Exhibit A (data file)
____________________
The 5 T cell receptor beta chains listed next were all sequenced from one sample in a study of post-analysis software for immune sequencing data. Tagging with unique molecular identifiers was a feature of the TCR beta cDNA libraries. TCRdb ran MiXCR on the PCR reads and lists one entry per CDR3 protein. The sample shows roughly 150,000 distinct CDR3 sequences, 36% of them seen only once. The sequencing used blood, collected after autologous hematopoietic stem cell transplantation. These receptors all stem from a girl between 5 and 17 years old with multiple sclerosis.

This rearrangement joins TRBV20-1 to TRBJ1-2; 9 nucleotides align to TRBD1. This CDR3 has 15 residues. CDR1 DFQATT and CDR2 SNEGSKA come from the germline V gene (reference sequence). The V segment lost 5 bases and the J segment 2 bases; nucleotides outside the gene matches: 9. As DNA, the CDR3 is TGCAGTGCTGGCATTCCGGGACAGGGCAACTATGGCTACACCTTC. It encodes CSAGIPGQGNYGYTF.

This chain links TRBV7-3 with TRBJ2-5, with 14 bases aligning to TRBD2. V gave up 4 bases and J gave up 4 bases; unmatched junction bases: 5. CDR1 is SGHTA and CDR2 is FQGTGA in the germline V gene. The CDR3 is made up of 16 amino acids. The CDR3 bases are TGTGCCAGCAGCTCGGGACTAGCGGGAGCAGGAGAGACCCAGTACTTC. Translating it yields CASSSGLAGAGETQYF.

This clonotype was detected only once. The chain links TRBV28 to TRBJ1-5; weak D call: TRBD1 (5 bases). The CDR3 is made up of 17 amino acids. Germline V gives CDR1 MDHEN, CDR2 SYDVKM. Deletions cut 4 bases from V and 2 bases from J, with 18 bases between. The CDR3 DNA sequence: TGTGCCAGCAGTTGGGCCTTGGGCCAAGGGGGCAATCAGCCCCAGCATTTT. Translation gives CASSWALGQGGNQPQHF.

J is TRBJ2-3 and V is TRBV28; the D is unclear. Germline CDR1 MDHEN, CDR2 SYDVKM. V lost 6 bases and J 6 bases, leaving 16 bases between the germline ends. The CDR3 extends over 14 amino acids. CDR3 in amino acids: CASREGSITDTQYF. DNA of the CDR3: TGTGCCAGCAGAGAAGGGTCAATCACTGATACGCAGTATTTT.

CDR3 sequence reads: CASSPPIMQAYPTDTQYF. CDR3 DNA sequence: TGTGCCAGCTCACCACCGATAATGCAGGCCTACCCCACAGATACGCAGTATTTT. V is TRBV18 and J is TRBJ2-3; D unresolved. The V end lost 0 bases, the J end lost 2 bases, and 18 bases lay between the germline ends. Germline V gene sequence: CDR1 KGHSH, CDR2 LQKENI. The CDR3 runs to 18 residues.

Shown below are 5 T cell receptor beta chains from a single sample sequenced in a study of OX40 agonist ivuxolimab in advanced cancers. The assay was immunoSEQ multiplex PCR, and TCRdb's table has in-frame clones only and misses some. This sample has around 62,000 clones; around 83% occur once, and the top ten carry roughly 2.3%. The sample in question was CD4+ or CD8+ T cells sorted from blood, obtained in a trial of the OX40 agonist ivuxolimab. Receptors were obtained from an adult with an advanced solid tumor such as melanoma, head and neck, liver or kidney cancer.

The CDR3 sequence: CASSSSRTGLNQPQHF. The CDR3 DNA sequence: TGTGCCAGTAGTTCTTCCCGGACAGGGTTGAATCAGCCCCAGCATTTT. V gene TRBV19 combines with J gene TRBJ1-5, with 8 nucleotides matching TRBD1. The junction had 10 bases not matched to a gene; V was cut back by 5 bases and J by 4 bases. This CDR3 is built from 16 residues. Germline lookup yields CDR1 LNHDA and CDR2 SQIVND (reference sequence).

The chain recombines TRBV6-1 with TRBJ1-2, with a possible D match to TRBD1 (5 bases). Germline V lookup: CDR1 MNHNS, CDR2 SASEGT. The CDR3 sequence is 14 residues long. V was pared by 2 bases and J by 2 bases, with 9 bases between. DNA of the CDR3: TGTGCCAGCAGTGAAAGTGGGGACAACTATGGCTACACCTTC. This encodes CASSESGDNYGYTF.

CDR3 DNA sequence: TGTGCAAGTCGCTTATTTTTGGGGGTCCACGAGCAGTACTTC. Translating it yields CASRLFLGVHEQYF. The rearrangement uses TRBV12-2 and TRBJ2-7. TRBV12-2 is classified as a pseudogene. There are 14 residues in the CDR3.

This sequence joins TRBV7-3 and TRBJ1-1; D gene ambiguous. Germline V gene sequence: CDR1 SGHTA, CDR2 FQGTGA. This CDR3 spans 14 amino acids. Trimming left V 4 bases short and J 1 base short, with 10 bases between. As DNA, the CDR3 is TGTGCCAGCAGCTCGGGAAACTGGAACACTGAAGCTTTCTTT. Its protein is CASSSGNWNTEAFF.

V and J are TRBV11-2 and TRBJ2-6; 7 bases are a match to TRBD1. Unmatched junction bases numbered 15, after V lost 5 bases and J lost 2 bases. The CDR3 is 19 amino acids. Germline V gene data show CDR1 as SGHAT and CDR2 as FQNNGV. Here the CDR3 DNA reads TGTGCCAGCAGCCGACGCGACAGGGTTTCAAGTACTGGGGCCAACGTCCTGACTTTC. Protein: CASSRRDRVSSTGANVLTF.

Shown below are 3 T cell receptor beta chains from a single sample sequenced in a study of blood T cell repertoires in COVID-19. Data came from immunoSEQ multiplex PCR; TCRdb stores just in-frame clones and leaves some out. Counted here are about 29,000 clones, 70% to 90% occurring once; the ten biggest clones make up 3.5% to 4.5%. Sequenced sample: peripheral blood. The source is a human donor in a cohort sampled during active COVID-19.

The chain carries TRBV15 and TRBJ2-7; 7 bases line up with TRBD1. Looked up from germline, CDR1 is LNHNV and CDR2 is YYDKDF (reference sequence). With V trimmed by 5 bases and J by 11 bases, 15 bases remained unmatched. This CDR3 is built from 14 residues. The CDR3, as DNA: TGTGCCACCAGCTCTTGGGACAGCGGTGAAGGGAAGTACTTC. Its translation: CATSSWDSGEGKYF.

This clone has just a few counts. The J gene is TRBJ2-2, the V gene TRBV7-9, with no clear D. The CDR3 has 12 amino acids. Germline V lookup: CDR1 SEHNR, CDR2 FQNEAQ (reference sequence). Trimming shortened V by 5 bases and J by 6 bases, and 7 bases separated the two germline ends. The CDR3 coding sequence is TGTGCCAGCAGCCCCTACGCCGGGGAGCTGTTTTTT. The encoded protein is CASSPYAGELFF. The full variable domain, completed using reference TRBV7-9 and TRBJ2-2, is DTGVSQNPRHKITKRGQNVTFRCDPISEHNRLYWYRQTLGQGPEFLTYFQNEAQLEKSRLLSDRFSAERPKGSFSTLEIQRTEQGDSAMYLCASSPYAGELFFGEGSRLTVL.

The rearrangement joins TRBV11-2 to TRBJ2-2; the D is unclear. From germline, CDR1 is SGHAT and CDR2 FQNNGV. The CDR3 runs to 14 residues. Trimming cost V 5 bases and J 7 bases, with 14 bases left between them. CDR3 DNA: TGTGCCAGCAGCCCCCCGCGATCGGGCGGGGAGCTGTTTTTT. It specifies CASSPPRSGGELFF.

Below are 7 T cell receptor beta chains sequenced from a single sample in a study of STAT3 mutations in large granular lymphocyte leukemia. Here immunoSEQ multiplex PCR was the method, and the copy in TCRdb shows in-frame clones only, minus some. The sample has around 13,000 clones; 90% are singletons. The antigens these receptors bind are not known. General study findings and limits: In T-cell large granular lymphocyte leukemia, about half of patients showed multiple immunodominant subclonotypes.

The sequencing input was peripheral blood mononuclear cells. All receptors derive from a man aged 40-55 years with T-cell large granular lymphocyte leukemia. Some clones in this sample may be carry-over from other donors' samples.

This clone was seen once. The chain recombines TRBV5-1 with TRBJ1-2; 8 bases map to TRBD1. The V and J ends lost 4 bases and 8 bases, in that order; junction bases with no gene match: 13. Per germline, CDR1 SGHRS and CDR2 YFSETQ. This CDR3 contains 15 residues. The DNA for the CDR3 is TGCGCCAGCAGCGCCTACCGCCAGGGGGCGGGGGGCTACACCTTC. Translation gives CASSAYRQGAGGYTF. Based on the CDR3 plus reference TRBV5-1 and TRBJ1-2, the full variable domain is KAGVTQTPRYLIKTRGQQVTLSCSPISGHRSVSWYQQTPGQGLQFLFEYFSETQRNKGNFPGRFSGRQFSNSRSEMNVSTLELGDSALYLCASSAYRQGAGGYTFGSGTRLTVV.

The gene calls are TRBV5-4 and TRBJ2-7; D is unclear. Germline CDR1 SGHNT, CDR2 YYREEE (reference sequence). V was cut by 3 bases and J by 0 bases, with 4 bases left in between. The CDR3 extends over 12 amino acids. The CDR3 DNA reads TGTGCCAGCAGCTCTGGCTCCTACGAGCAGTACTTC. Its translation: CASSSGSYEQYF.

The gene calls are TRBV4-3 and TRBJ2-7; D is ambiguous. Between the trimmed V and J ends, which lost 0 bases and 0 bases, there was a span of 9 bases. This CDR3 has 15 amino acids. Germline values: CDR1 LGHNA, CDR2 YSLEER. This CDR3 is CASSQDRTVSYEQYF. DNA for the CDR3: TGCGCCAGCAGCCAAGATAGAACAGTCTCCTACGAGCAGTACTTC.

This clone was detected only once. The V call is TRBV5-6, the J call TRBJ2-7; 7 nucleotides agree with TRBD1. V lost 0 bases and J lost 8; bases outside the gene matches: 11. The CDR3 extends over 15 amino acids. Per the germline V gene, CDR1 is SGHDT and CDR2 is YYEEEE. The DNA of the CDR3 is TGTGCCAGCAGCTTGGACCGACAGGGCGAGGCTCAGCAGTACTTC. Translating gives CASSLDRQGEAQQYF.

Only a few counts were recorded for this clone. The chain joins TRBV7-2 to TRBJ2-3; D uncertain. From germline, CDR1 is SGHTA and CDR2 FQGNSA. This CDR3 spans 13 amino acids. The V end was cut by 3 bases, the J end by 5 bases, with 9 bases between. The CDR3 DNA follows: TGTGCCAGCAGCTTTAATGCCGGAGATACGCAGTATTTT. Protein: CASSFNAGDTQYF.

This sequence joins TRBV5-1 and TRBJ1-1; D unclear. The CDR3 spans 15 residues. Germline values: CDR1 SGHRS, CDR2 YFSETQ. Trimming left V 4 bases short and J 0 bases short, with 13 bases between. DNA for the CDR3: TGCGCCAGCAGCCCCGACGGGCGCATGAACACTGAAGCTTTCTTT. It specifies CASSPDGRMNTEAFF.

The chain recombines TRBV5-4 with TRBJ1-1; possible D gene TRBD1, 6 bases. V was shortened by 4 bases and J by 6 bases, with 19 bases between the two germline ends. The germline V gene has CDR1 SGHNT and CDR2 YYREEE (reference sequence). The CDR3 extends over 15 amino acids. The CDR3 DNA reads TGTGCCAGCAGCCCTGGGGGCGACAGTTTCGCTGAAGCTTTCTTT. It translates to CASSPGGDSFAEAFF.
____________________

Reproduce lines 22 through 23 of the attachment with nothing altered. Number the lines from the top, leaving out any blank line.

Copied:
This clone was detected only once. The V call is TRBV5-6, the J call TRBJ2-7; 7 nucleotides agree with TRBD1. V lost 0 bases and J lost 8; bases outside the gene matches: 11. The CDR3 extends over 15 amino acids. Per the germline V gene, CDR1 is SGHDT and CDR2 is YYEEEE. The DNA of the CDR3 is TGTGCCAGCAGCTTGGACCGACAGGGCGAGGCTCAGCAGTACTTC. Translating gives CASSLDRQGEAQQYF.

Only a few counts were recorded for this clone. The chain joins TRBV7-2 to TRBJ2-3; D uncertain. From germline, CDR1 is SGHTA and CDR2 FQGNSA. This CDR3 spans 13 amino acids. The V end was cut by 3 bases, the J end by 5 bases, with 9 bases between. The CDR3 DNA follows: TGTGCCAGCAGCTTTAATGCCGGAGATACGCAGTATTTT. Protein: CASSFNAGDTQYF.